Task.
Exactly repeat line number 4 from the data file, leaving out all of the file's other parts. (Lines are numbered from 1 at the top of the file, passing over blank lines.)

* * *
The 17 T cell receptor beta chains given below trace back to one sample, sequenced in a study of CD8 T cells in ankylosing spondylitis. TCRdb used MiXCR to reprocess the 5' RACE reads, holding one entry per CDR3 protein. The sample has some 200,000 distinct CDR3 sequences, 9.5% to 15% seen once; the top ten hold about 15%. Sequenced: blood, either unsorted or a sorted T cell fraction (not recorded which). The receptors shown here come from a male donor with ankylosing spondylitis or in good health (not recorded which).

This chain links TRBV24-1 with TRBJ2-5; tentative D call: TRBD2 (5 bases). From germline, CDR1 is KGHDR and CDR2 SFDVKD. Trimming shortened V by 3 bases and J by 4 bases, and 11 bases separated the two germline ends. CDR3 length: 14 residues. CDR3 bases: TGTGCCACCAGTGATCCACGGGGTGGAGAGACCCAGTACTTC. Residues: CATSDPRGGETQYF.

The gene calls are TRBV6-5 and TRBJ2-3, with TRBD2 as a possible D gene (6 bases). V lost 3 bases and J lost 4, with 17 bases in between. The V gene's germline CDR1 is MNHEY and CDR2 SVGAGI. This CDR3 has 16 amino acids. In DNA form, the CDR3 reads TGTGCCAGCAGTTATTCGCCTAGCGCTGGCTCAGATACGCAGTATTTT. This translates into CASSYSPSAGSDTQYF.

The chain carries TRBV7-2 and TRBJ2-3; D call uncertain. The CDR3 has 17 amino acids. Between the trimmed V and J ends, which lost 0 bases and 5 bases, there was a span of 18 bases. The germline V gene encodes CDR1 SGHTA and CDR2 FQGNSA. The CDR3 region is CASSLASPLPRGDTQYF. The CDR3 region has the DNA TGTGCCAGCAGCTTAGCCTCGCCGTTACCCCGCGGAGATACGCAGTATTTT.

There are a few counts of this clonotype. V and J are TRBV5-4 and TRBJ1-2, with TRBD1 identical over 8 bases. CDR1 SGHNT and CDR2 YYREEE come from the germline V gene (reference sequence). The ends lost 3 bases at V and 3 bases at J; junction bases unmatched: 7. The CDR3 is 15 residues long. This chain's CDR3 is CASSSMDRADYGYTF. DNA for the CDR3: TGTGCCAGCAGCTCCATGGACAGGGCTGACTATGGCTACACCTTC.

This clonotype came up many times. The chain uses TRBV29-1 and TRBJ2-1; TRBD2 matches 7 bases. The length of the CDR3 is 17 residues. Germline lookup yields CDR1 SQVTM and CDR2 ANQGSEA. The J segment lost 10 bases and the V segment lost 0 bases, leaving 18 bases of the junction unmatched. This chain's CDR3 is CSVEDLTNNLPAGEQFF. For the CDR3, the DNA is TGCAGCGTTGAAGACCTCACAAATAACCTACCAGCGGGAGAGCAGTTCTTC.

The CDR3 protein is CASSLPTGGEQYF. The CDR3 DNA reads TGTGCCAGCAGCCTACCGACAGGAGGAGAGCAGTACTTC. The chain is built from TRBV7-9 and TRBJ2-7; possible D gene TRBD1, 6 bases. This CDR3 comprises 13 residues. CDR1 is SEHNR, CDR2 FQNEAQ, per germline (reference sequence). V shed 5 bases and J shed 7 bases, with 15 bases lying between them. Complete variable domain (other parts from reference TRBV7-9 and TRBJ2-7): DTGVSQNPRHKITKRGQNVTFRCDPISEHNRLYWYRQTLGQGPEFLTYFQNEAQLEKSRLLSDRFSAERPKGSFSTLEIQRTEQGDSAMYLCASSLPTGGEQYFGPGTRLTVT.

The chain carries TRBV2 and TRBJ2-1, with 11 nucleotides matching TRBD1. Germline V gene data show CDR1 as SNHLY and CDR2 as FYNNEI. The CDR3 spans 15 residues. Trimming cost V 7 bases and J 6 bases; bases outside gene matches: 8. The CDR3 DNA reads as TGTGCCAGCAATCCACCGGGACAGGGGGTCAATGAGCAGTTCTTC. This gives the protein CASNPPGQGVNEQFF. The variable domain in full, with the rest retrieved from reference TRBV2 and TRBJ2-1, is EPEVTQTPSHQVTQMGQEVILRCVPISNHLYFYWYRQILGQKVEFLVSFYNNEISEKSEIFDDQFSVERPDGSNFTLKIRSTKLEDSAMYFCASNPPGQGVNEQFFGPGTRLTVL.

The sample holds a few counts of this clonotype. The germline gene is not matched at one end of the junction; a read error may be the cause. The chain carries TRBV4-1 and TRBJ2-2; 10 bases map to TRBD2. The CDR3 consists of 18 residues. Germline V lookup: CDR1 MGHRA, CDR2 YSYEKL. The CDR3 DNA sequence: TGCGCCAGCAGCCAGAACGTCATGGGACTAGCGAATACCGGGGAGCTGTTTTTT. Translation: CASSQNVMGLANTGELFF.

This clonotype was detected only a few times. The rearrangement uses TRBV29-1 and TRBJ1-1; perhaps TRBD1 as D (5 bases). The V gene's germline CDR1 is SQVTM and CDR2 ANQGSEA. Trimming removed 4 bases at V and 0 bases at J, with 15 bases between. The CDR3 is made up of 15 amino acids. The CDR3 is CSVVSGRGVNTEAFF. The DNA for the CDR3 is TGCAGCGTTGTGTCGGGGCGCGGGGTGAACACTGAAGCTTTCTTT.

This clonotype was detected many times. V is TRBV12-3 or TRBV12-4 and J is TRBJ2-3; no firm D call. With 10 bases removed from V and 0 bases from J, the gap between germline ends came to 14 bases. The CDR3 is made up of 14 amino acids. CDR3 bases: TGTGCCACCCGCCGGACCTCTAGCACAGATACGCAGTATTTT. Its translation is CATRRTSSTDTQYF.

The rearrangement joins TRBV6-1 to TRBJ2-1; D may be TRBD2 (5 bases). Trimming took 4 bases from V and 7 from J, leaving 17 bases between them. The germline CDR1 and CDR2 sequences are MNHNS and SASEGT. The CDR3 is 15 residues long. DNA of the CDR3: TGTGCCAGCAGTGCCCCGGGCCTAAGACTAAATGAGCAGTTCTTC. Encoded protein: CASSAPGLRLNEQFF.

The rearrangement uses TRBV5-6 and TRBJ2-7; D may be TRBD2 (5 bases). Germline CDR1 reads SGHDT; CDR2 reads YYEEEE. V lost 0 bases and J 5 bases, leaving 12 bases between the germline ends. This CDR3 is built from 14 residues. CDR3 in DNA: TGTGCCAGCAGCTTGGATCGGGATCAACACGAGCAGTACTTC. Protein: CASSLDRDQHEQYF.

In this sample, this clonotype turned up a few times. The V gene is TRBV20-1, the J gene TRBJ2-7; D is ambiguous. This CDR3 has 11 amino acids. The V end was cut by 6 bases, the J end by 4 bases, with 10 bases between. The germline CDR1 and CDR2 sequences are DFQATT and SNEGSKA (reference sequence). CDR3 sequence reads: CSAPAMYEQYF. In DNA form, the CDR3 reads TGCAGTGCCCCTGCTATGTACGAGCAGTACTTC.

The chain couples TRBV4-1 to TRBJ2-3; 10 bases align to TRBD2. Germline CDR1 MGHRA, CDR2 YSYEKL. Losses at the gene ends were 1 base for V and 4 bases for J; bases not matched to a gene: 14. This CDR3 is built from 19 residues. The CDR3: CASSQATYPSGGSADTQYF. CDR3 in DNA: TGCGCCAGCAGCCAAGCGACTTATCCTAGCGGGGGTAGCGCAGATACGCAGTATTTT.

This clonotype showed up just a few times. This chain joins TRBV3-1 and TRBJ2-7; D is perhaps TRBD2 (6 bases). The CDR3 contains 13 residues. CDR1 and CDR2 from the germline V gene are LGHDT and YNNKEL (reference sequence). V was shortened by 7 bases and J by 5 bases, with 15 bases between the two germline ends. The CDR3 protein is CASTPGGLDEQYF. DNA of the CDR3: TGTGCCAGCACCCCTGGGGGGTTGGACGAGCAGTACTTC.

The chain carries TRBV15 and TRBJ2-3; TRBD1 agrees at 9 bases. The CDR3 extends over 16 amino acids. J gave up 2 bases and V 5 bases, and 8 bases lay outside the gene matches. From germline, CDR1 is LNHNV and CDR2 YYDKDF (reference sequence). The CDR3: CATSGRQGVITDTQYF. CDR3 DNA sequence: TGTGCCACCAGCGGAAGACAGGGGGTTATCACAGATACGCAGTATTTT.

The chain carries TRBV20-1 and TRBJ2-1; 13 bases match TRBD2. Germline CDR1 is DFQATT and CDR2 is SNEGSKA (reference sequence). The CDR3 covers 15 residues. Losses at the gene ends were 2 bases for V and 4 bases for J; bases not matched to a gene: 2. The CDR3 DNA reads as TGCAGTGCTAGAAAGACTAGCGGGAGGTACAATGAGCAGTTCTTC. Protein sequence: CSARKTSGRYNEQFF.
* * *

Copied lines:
The chain carries TRBV7-2 and TRBJ2-3; D call uncertain. The CDR3 has 17 amino acids. Between the trimmed V and J ends, which lost 0 bases and 5 bases, there was a span of 18 bases. The germline V gene encodes CDR1 SGHTA and CDR2 FQGNSA. The CDR3 region is CASSLASPLPRGDTQYF. The CDR3 region has the DNA TGTGCCAGCAGCTTAGCCTCGCCGTTACCCCGCGGAGATACGCAGTATTTT.